In January 1949, cars from all over Europe take part in the first edition of the Monte-Carlo Rally after the Second World War. Timekeeping is entrusted to Longines, a task that the brand fulfills for more than 30 years. In 1955, the Saint-Imier brand launches a special pinhole device called Printogines. Equipped with a watch with a power reserve of 8 days, it allows participants to stamp their own control card at each checkpoint of the more than 5,000 km route. The reliable and robust device determines the official winning times based on the checkpoints recorded by the riders. It is proving so useful that it is being used to time all the prestigious rallies of its day – including the Coupe des Alpes, the RAC Rally in the UK, the TAP Rally in Portugal, the Thousand Lakes in Finland, as well as the Acropolis Rally in Greece and the Rally de Cöte d’Ivoire in Africa.
In 1951, Longines was asked to time the world’s most important cycling race, the Tour de France. The race across France provides an excellent opportunity to test a new system: it combines a camera at the finish line with a device that records each participant’s time on film. This timing system solves the problem of photo finishes, in which closely spaced competitors reach the finish line almost simultaneously. The former president of the French cycling federation, Jean Pitallier, personally takes charge of the timing at each edition of the Tour de France from 1973 to 1980, using a pair of Longines high frequency drag stopwatches (ref. 7411). Longines is the official timekeeper of the Tour de France until 1982, but its commitment to cycling goes far beyond that: from 1954 to 1988, Longines takes charge of timekeeping 28 times at track and road world championships – as well as at such prestigious events as the Giro d’ltalia and the Vuelta in Spain.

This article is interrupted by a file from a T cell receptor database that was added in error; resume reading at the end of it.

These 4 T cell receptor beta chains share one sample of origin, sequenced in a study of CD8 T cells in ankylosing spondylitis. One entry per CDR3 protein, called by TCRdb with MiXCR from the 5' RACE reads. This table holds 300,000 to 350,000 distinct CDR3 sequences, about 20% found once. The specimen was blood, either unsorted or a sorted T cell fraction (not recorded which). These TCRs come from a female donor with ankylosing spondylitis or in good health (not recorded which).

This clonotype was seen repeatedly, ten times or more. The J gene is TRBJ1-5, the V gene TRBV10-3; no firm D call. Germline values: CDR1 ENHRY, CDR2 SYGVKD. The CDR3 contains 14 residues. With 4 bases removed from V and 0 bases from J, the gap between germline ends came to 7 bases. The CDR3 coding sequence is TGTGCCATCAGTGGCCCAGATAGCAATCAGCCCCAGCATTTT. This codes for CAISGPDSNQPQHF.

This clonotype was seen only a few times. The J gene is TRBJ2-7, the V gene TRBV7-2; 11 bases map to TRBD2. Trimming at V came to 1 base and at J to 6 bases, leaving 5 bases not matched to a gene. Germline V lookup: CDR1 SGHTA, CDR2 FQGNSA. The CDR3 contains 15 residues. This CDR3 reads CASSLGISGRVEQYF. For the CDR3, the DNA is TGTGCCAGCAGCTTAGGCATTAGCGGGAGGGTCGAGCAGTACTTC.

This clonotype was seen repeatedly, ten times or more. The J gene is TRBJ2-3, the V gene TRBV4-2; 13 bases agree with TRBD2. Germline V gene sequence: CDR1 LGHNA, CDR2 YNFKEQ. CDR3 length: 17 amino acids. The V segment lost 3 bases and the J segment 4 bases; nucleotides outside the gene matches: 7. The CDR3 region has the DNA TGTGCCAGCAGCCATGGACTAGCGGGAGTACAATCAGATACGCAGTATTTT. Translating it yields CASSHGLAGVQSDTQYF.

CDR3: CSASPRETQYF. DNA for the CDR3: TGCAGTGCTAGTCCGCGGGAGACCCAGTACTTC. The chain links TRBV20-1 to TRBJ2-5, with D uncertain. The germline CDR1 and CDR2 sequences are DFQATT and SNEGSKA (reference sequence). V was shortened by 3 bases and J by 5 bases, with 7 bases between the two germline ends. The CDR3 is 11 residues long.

In 1949, Longines introduces a timing system for car races that records tenths of a second using a series of photographs. It is so convincing that the International Automobile Federation certifies it in 1950. In the same year, the inaugural season of Formula One, Longines takes charge of timekeeping at the famous Monaco Grand Prix and the Indianapolis 500 in the United States, as well as at Formula One races in Barcelona (Spain), Buenos Aires (Argentina), Spa (Belgium), Zandvoort (Netherlands) and Bern (Switzerland), and at numerous other racing events in the years that follow. In 1954, Longines develops the Chronotypogines, which use a sensor to automatically start and stop time. This system is soon adopted by the International Automobile Federation. In 1980, Longines (together with Olivetti) launches a new method that uses radio waves to measure time for each individual vehicle. This leads to Longines assuming the role of official timekeeper for all Formula 1 races from 1982 to 1992.
Longines has been based in Saint-Imier, Switzerland, since 1832 and has a wealth of watchmaking expertise steeped in tradition, elegance, and excellence. Longines’ many years of experience as a timekeeper at world championships and as a partner to international federations have enabled it to forge close and lasting ties with the world of sport. The company is famous for the elegance of its timepieces and is part of the Swatch Group AG, the world’s leading manufacturer of products in the watch segment. The brand with the winged hourglass in its logo is present in over 150 countries.